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sq. would have led to no more beneficial result than this advance of the Pawn, the answer thereto would have been P. to K. Kt's 4th.

34. R. takes R's P.

34. R. to Q's 3rd. 35. Q. takes P. (ch.)

35. Q. to Kt's 3rd. 36. Q. takes Q. (ch.) 36. K. takes Q. 37. R. to R's 5th.

37. R. to Kt's 3rd. Here P. to Q. B's 3rd would have been a better move.

38. P. to K. Kt's 4th.

38. P. to B's 3rd. 39. K. to Kt's 3rd.

39. P. to R's 4th. 40. R. to R's 7th.

40. P. takes P. 41. P. takes P.

41. K. to B's 3rd. 42. P. to B's 5th.

42. K. to K's 4th. 43. R. to K's 7th (ch.) 43. K. to Q's 3rd. 44. P. to B's 6th.

44. R. to Kt's sq. 45. P. to Kt's 5th.

45. R. to K. B's sq. 46. K. to B's 4th.

46. P. to B's 5th. 47. P. takes P.

47. P. takes P. 48. K. to B's 5th.

48. P. to B's 6th, 49. R. to K's 3rd.

And Mr. Morphy wins the game and the match,




The above match, which took place in Paris, commenced on the 26th of February, 1859, and was brought to a conclusion early in the March following. The victory depended upon the first scoring of seven games; and the result of the contest was that Mr. Morphy won the whole of the seven parties, his antagonist having drawn one, but not gained a single game. We may observe, that this match between Mr. Morphy and the President of the London Chess Club, would have been played in England if the former could have made that condition consistent with his other arrangements. Such, however, not being the case, Mr. Mongredien journied to Paris in order not to miss a pleasurable opportunity of breaking a friendly lance with the American champion.

WHITE. (Mr. Mon.)

BLACK. (Mr. Mor.) 1. P. to K's 4th.

1. P. to K's 4th. 2. B. to B's 4th.

2. B. to B's 4th. 3. P. to Q. Kt's 4th: A bold move, but one certain to lead to positions of high interest.

3. B. takes P. 4. P. to K. B's 4th.

4. P. to Q's 4th. 5. P. takes Q's P.

5. P. to K's 5th. 6. Kt. to K's 2nd.

6. Kt. to K. B's 3rd. 7. P. to B's 3rd.

7. B. to Q. B's 4th. 8. P. to Q's 4th.

8. P. takes P. (en passant.)

9. Q. takes P.

9. Castles. 10. B. to R's 3rd.

Well played, getting rid of the adverse K's B., and enabling White to Castle on the King's side.

10. B. takes B. 11. Kt. takes B.

11. B. to Kt's 5th. 12. Castles.

The wisest course of play Mr. Mongredien could have chosen, for had he deferred Castling, he would have been subjected to an immediate and embarrassing attack by Black's moving Rook to K's sq.

12. B. takes Kt. 13. Q. takes B.

13, Kt. takes P. 14. Q. to B's 3rd. Again a very well played move.

14. P. to Q. B's 3rd. 15. Q. R. to Kt's sq.

15. Q. to K's 2nd. If the Queen had been played to her Rook's 4th instead, White could first of all have taken the Knight with his Bishop, and then posted his Rook at Q. Kt's 3rd.

Position of the forces after Black's 15th move :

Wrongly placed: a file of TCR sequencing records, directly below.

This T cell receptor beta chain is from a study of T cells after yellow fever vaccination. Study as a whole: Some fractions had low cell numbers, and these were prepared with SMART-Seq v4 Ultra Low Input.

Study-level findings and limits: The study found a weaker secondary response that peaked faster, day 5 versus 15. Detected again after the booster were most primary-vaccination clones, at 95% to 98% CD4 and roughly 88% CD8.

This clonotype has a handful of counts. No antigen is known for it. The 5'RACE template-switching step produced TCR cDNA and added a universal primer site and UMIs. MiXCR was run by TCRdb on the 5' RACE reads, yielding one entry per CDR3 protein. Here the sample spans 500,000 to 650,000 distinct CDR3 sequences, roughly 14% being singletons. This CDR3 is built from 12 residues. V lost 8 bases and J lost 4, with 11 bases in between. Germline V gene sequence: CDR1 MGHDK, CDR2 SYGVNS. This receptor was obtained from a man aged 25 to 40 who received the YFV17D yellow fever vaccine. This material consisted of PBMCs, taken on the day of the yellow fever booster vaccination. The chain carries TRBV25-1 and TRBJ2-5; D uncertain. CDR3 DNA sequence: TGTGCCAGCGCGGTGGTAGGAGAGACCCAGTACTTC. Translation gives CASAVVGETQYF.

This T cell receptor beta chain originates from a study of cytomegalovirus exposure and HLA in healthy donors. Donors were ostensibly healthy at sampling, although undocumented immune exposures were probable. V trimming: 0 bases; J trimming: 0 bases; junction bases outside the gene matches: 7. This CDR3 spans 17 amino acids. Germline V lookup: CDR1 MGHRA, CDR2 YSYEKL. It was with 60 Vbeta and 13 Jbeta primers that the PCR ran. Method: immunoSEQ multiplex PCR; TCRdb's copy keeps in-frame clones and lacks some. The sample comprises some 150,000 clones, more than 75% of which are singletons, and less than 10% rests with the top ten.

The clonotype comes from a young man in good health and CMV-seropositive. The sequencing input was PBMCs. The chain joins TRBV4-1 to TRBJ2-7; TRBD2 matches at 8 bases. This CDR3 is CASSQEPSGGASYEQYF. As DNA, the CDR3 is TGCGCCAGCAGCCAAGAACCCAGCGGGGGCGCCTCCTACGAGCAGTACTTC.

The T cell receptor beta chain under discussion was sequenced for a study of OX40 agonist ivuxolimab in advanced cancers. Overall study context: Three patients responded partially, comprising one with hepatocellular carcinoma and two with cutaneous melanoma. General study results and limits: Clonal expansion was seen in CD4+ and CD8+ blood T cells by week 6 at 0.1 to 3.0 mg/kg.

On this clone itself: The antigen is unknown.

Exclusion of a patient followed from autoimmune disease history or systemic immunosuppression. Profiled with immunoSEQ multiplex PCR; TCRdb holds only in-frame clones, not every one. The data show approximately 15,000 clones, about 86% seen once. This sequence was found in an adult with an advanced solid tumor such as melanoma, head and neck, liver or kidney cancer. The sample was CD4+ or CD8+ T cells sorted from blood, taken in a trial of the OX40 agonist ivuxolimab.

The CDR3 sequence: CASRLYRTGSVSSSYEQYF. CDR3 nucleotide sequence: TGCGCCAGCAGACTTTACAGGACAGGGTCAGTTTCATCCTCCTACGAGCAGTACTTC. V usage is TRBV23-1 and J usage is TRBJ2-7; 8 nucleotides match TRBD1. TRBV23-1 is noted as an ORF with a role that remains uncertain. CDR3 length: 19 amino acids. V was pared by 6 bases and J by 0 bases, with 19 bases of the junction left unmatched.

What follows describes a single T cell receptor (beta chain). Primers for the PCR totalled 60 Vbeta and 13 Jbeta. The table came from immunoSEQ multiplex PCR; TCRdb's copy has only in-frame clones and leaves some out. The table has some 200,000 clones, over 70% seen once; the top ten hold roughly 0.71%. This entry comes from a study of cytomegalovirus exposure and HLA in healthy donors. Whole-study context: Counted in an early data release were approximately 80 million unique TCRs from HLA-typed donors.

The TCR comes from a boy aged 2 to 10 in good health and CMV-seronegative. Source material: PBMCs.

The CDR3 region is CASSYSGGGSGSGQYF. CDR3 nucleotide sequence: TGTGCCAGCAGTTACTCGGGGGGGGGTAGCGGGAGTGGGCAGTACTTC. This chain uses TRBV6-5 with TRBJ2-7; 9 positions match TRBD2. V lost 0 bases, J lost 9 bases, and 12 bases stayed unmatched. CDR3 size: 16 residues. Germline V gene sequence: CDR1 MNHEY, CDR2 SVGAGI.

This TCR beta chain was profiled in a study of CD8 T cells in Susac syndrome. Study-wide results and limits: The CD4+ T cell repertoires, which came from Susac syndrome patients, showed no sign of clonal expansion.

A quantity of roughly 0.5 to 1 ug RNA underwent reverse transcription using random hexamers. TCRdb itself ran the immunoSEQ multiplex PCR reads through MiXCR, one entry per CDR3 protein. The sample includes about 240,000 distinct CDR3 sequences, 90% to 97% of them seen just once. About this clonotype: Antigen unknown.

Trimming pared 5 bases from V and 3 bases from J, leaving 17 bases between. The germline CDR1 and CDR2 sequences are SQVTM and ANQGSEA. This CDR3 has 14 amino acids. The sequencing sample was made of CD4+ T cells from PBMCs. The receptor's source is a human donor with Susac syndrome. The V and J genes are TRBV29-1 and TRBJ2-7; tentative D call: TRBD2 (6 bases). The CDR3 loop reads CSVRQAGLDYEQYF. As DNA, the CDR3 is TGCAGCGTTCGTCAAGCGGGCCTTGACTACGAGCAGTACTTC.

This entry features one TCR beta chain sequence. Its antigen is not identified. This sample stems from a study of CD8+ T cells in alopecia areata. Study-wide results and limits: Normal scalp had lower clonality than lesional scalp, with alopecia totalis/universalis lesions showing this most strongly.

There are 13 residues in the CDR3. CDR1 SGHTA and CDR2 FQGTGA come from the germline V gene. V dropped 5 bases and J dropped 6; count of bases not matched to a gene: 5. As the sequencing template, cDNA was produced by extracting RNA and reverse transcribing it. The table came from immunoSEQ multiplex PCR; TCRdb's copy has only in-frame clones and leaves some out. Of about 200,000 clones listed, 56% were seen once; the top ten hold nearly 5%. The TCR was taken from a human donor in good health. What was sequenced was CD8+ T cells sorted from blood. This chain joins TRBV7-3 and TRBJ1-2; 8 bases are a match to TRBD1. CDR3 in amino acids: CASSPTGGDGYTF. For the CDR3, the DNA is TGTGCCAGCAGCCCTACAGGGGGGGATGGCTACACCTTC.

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20. Kt. takes P.

20. Q. to K's 3rd. 21. Kt. to K's 5th. Played throughout with much judgment.

21. Kt. takes Kt. 22. P. takes Kt.

22. R. to K. B's sq. 23. Q. to Q. Kt's 3rd. 23. Q. takes Q. 24. P. takes Q.

24. Q. R. to Kt's sq. 25. R. takes R's P.

The exchange of Rooks would have been an unwise step, and Wlite would subsequently have lost a Pawn if he had ventured on it.

25. R. takes P. And the game was by mutual consent given up as drawn.


WHITE. (Mr. Mor.)

BLACK. (Mr. Mon.) 1. P. to K's 4th.

1. P. to K's 4th. 2. Kt. to K. B's 3rd.

2. Kt. to Q. B's 3rd. 3. B. to B's 4th.

3. B. to B's 4th. 4. P. to Q. Kt's 4th.

4. B. takes P. 5. P: to B's 3rd.

5. B. to B's 4th. 6. Castles.

6. P. to Q's 3rd. 7. P. to Q's 4th.

7. P. takes P. 8. P. takes P.

8. B. to Kt's 3rd. 9. B. to Kt's 2nd.

9. Kt. to B's 3rd. 10. Q. Kt. to Q's 2nd. 10. Castles.

The move generally favoured here is B. to K. Kts 5th. 11. P. to Q's 5th.

11. Kt. to K's 4th. Sacrificing a Pawn without gaining any equivalent in position, Kt. 10 Q. R's 4th is the proper play. 12. Kt. takes Kt.

12. P. takes Kt. 13. B. takes P.

13. R. to K's sq. 14. B. takes Kt:

14. Q. takes B. 15. K. to R's sq.

15. B. to R's 4th. As this move loses a clear piece it was no doubt an oversight. 16. Q. to R's 4th.

16. P. to Q. Kt's 4th. 17. Q. takes P.

17. B. to R's 3rd.

18. Q. takes K's B.

18. B. takes B. 19. Kt. takes B.

19. R. takes P. 20. Q. takes B's P.

20. Q. R. to K's sq. 21. Kt. to Q's 6th. After this move, winning is an easy matter.

21. Q. takes R. The game might have been prolonged by Q. to K's 2nd, but its ultimate loss was absolutely unavoidable. 22. Q. takes P. (ch.)

And wins.

GAME III.-IRREGULAR OPENING. WHITE. (Mr. Mon.) BLACK. (Mr. Mor.) 1. P. to Q's 4th.

1. P. to K's 3rd. 2. P. to Q. B's 4th.

2. P. to K. B's 4th. 3. P. to B's 4th.

3. Kt. to K. B's 3rd. 4. Kt. to K. B's 3rd.

4. P. to Q. Kt's 3rd. 5. P. to Q. R's 3rd.

5. P. to Q. R's 4th. 6. Kt. to B's 3rd.

6. B. to Kt's 2nd. 7. P. to K's 3rd.

7. B to K's 2nd. 8. B. to K's 2nd.

8. Castles. 9. Castles.

9. P. to R's 3rd. 10. P. to Q. Kt's 3rd.

10. P. to Q's 3rd. 11. B. to Kt's 2nd.

11. Q. Kt. to Q's 2nd. 12. R. to Q. B's sq.

12. K. to R's 2nd. 13. B. to Q's 3rd.

13. P. to Kt's 3rd. 14. P. to R's 3rd.

14. Q. to K's sq. 15. Q. to K's sq.

15. Kt. to K's 5th. Up to this point the game is opened with great care and judgment by both players, and as is generally the case in close openings, without producing any points of singular interest. Now, however, we are preRented with positions of both a pleasing and complicated character. 16. B. takes Kt.

Better, we believe, than P. to Q's 5th, as in reply to that move Black would have played Q. Kt. to Q. B's 4th, forcing the K's B. to retreat, ard, after the exchange of Knights, gaining a Pawn.

16. P. takes B. 17. Kt. to Q's 2nd.

17. Kt to B's 3rd

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